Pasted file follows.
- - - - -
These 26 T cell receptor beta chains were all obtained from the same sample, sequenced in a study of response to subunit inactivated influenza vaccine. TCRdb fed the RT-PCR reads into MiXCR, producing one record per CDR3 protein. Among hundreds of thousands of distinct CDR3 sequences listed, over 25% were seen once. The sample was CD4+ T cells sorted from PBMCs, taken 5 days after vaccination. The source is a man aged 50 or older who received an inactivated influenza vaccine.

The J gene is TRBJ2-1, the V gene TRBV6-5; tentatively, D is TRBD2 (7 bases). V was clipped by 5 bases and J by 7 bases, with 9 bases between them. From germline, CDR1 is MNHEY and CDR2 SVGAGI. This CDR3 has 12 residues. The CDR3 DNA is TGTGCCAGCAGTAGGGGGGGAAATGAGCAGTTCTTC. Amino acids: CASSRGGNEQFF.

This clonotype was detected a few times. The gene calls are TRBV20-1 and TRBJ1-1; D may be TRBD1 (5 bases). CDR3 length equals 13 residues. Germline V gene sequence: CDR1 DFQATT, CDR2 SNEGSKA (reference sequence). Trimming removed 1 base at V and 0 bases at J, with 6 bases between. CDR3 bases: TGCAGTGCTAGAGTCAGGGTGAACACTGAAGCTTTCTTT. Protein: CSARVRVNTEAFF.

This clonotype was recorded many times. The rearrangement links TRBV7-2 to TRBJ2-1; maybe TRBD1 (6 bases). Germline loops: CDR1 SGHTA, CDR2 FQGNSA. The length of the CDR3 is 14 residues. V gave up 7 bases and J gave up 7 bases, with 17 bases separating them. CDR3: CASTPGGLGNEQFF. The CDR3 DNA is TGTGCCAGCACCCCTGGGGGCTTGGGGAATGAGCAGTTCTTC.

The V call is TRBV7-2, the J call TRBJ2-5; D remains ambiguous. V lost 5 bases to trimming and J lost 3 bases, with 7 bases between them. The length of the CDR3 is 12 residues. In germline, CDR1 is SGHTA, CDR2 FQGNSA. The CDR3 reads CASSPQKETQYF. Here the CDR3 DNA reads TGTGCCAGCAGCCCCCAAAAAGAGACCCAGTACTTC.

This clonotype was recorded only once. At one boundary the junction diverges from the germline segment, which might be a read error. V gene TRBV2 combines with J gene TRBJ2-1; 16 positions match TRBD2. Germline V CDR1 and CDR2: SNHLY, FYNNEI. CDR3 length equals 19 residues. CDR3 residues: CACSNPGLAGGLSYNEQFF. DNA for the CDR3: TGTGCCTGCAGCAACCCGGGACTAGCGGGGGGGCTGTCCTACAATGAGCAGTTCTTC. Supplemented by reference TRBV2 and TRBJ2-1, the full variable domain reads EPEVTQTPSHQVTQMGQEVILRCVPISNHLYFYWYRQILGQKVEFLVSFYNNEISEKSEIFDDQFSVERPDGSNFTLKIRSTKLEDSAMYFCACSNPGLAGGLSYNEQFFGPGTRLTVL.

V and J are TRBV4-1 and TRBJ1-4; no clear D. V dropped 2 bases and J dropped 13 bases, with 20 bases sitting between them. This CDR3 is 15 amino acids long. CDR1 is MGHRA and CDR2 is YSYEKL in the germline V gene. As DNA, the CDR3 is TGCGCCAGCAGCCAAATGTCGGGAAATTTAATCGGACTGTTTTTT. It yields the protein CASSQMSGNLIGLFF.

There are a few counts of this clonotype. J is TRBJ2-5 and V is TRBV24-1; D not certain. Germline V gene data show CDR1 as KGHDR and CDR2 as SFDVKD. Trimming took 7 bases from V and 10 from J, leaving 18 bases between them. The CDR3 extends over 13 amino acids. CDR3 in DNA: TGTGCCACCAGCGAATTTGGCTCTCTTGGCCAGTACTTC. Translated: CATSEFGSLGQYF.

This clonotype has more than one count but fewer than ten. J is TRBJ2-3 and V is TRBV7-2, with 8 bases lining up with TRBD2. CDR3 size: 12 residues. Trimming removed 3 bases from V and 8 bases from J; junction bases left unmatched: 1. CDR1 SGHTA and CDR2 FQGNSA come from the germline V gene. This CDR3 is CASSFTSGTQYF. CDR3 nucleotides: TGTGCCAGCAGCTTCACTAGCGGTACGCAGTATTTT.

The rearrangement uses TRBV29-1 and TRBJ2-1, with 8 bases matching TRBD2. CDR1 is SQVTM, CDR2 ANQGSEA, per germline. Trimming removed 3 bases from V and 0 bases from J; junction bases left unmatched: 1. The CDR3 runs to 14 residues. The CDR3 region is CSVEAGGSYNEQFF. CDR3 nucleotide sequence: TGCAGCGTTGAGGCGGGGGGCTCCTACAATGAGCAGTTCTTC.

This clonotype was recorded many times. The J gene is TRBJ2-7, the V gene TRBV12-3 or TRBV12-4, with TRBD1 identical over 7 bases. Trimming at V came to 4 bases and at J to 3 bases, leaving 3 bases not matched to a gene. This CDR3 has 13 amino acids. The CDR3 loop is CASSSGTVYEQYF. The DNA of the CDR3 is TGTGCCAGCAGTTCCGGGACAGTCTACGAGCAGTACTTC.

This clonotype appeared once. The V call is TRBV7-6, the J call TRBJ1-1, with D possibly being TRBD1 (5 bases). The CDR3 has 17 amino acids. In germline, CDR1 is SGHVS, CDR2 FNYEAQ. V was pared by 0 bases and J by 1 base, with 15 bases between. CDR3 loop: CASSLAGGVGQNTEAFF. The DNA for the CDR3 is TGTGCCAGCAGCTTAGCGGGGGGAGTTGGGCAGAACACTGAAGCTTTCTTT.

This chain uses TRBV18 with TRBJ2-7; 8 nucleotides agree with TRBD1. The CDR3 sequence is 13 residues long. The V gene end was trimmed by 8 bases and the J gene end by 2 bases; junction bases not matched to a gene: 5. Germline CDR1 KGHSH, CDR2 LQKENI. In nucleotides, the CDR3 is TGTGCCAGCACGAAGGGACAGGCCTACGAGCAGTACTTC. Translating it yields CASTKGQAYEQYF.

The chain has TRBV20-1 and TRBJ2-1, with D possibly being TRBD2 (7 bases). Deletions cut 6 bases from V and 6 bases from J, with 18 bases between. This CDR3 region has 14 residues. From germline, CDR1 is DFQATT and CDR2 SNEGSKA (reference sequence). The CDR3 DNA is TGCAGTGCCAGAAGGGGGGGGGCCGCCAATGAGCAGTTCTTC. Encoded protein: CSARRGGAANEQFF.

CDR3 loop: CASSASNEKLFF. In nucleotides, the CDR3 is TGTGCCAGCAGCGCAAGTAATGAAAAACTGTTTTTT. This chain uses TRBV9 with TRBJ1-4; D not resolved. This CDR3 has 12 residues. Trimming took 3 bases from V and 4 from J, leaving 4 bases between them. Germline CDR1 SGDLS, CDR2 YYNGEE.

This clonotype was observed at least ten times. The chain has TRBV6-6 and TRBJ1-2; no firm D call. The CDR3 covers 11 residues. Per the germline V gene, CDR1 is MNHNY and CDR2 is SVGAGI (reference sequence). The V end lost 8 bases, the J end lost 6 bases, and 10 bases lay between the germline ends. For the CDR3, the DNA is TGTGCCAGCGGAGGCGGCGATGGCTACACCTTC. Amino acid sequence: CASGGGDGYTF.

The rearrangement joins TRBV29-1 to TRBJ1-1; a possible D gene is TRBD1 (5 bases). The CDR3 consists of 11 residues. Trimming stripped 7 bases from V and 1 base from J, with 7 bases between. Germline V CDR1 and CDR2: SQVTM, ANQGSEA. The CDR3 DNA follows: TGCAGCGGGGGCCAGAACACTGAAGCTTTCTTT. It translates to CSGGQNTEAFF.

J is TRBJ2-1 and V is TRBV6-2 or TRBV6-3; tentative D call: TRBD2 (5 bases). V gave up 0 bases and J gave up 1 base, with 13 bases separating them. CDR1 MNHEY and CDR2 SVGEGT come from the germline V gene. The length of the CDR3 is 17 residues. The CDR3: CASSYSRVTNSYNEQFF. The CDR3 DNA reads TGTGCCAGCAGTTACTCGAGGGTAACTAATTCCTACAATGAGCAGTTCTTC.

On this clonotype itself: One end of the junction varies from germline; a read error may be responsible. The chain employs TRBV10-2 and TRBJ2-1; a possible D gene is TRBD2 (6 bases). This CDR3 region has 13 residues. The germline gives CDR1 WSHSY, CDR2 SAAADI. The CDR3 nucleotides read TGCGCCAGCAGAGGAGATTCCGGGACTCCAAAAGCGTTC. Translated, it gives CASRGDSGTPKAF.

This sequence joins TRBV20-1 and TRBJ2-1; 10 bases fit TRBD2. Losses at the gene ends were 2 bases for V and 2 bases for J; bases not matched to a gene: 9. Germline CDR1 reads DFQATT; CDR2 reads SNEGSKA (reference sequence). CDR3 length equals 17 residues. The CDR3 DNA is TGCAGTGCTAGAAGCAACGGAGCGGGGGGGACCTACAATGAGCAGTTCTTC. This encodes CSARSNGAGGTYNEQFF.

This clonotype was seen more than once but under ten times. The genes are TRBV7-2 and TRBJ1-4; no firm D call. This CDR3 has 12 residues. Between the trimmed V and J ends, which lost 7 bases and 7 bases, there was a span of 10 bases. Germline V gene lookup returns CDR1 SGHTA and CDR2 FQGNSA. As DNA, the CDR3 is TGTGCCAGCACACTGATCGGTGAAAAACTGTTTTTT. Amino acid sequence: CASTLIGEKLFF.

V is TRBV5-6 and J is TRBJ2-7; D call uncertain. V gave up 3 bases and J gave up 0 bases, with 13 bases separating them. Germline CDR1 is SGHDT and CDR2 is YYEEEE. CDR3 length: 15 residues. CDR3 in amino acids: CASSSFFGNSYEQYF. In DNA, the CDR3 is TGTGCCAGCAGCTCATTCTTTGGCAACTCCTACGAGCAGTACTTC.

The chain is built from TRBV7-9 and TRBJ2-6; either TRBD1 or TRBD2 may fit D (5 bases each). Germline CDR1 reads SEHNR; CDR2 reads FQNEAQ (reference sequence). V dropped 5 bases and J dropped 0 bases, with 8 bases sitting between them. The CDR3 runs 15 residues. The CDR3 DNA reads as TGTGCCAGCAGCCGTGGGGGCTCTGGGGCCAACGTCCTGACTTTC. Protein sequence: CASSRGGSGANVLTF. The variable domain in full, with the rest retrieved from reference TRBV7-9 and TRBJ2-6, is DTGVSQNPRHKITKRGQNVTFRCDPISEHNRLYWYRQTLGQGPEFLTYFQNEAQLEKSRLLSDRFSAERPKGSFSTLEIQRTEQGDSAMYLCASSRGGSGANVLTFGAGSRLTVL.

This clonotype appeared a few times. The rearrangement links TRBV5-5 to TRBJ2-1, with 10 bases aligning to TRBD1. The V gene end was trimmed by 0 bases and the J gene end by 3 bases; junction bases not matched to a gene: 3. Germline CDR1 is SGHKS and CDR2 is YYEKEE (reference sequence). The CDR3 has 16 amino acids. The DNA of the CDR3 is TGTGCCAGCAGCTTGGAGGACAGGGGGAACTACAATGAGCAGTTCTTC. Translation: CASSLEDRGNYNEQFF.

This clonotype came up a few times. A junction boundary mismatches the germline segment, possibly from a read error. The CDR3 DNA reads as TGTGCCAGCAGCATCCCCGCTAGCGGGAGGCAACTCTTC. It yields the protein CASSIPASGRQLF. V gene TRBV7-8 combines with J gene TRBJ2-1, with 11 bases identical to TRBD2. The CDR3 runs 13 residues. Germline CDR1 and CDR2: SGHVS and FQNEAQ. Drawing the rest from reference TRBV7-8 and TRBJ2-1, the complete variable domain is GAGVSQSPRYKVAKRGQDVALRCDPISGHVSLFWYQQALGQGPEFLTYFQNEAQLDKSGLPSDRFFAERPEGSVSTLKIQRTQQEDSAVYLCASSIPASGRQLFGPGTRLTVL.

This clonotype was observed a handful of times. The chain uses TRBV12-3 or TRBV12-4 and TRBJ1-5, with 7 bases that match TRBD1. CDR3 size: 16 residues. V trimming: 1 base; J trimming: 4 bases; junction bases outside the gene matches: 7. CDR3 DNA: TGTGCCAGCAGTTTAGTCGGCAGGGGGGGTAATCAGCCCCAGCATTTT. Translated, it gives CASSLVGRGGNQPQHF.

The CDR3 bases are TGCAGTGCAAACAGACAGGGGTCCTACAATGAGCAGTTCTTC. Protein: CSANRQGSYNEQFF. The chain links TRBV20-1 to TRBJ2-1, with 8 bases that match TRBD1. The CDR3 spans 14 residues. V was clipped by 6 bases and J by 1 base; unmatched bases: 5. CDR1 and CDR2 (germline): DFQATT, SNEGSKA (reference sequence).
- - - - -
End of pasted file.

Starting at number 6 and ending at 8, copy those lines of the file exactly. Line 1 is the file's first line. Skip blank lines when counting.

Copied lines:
This clonotype was recorded only once. At one boundary the junction diverges from the germline segment, which might be a read error. V gene TRBV2 combines with J gene TRBJ2-1; 16 positions match TRBD2. Germline V CDR1 and CDR2: SNHLY, FYNNEI. CDR3 length equals 19 residues. CDR3 residues: CACSNPGLAGGLSYNEQFF. DNA for the CDR3: TGTGCCTGCAGCAACCCGGGACTAGCGGGGGGGCTGTCCTACAATGAGCAGTTCTTC. Supplemented by reference TRBV2 and TRBJ2-1, the full variable domain reads EPEVTQTPSHQVTQMGQEVILRCVPISNHLYFYWYRQILGQKVEFLVSFYNNEISEKSEIFDDQFSVERPDGSNFTLKIRSTKLEDSAMYFCACSNPGLAGGLSYNEQFFGPGTRLTVL.

V and J are TRBV4-1 and TRBJ1-4; no clear D. V dropped 2 bases and J dropped 13 bases, with 20 bases sitting between them. This CDR3 is 15 amino acids long. CDR1 is MGHRA and CDR2 is YSYEKL in the germline V gene. As DNA, the CDR3 is TGCGCCAGCAGCCAAATGTCGGGAAATTTAATCGGACTGTTTTTT. It yields the protein CASSQMSGNLIGLFF.

There are a few counts of this clonotype. J is TRBJ2-5 and V is TRBV24-1; D not certain. Germline V gene data show CDR1 as KGHDR and CDR2 as SFDVKD. Trimming took 7 bases from V and 10 from J, leaving 18 bases between them. The CDR3 extends over 13 amino acids. CDR3 in DNA: TGTGCCACCAGCGAATTTGGCTCTCTTGGCCAGTACTTC. Translated: CATSEFGSLGQYF.